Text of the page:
Ginza Kushi Katsu

Ginza Kushi Katsu

2 out of 5 stars

It sounds easy enough: you get a good piece of beef, cover it with breadcrumbs, and deep fry it ’til the crust reaches a golden brown. Yup, the Japanese invention sounds pretty unusual, but Ginza Kushi Katsu proudly stands by its first-in-Singapore claim of bringing the crisp-jacketed, red-in-the-middle cuts made popular by restaurants like Gyukatsu Motomura and Gyukatsu Okada in Tokyo to a spot here with basic pine-toned interiors.  The main reason for stepping into the fast-casual restaurant, unfortunately, leaves us feeling a little moo-dy. The featureless, un-mottled Australian beef fillet ($24.80/90g set, $34.80/180g set) fails to punch through the pong of vegetable oil cooked into the crumbly crust, and we're forced to plonk the grey half of the steak on a sizzling grill to keep things appetising. Having a steak with chopsticks calls for a tender-to-the-teeth cut, but we're left unglamorously pulling at sinewy meat here – maybe plan your dates somewhere else. The rest of the menu covers the whole gamut of Japanese fare, with three types of ramen broths and seasonings ($18.80 with a side dish), fragrant hamburg steaks ($18.80/set), baked salmon ($18.80) and pork sukiyaki ($18.80) cooked in a foil wrapper, and a healthy option of pork and vegetables served in dim sum baskets ($16.80/set). If you do find yourself ducking in after ditching the Din Tai Fung queue, aim your fingers instead at the breaded kushiyaki sticks on the iPad ordering system. Skewered and not-too-oily

Angela May Food Chapters

Angela May Food Chapters

2 out of 5 stars

Angela May Food Chapters is the kick-off of Deliciae Hospitality Management's attempt at breaking into the Orchard Road market after a heyday in Duxton. To do this, the group has tipped American-Thai TV host and Le Cordon Bleu Sydney alum Angela May to breathe her green and herby vision into a perch above the sidewalks of Robinsons at The Heeren.  In this corner spot sectioned off from high street fashion, the space never quite harnesses the breezy, sun-washed urban farm potential of its wide windows. Instead, Deliciae’s chosen to pack tables close together in an echoey room, next to macaron-shaped coffee tables, mini-armchairs for bags too dainty to touch the ground, and two futuristic hydroponic pods that wear vibrant stalks of kale, sage and rosemary. Interestingly, the restaurant switches on a special set of lights to ensure they continue to thrive overnight.  The all-day à la carte menu is flash fiction with a cagey plot – not to mention confusing. Do we order apps-mains-dessert, or will we be full just getting a salad? The answer to the latter is no. The bowl of cold green scallion noodles ($18) is a pantry-raid dish with limp shiitake slices and pickled cucumbers – the flavours never once meet in a happy place. The recommended sugar snap pea salad ($22) is a grassy and bland forkful, while the smoky Josper-fired prawns ($26) don’t match a mouth-drying bowl of jicama, sesame dressing and baby radishes. The green revolution in restaurants has taken us to new levels of ap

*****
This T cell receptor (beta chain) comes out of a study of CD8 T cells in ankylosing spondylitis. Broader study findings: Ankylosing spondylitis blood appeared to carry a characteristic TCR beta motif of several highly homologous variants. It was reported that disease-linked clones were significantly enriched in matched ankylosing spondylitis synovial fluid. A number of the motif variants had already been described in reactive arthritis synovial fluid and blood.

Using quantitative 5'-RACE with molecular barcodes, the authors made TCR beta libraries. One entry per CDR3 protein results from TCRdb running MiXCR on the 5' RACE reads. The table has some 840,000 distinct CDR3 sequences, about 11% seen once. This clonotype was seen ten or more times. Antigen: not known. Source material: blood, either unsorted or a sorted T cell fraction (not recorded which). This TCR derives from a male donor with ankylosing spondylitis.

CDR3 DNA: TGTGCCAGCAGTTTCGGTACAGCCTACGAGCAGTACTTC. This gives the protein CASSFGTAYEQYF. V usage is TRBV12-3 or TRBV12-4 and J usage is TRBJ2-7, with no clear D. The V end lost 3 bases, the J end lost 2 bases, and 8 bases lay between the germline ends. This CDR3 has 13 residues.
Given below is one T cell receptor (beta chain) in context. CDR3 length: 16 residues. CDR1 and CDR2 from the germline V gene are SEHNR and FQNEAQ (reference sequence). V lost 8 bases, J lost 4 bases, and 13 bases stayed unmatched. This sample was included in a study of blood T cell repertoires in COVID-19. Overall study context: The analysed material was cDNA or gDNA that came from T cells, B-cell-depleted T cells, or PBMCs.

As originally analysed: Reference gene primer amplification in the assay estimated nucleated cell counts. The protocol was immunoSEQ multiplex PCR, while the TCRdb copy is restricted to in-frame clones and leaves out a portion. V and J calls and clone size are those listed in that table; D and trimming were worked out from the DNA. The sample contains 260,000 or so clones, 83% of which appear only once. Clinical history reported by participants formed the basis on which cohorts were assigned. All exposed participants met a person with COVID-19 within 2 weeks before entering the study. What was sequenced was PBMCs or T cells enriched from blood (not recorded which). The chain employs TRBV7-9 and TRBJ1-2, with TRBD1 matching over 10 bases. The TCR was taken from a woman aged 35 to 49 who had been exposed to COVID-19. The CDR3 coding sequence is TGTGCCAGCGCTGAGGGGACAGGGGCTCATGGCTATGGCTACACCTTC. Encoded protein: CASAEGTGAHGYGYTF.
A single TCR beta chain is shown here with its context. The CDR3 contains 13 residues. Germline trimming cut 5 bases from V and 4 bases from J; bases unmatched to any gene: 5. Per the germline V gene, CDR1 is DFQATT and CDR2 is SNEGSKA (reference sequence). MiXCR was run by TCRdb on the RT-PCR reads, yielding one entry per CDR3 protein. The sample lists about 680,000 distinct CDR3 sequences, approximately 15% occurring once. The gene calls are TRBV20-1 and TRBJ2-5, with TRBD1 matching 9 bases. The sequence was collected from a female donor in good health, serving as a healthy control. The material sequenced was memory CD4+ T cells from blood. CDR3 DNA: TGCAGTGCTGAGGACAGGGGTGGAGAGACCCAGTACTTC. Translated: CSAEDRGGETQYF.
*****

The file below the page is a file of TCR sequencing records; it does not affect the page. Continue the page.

Saint Pierre

Saint Pierre

4 out of 5 stars

Three years ago, Saint Pierre took the pomp of its brand of fine dining down to maxi dress levels of chill by making the move to Quayside Isle. It seemed fitting at the time, when young upstarts were flourishing plates with foraged herbs in approachable dining rooms and egalitarian prices.  Fast-forward to the present, and Saint Pierre is in the news again for swimming against the tide and ditching the island life for a narrow room facing the glitter of the Marina Basin. The restaurant brands this as an 'evolution of a soul' – chef-owner Emmanuel Stroobant's soul, to be exact. The man has returned to his haute cuisine grooming bred from his Belgian beginnings, Australian adventures and move to Malaysia, before sashaying to Singapore in 1999.  Fancy eating Saint Pierre-style is played out in a long room on the second floor of One Fullerton, where tables of twos and threes get shimmery vistas of the Bay. Bigger groups of six can book a private room, or settle into one of the nooks carved out at the back of the echoey space.  Meals are served in seasonal tasting menus: the six-course omnivorous Earth ($158) and vegetarian Nature ($148), and the ten-course Grand Earth ($188) and Grand Nature ($178). Lunch with the full works is priced between $85 (four courses) and $100 (four courses with cheese), and a tasting menu ($85/four courses) for kids – each dish highlights one of the four tastes – has also been carved out by Stroobant, a father of two.  Amuse bouche is a quartet of appe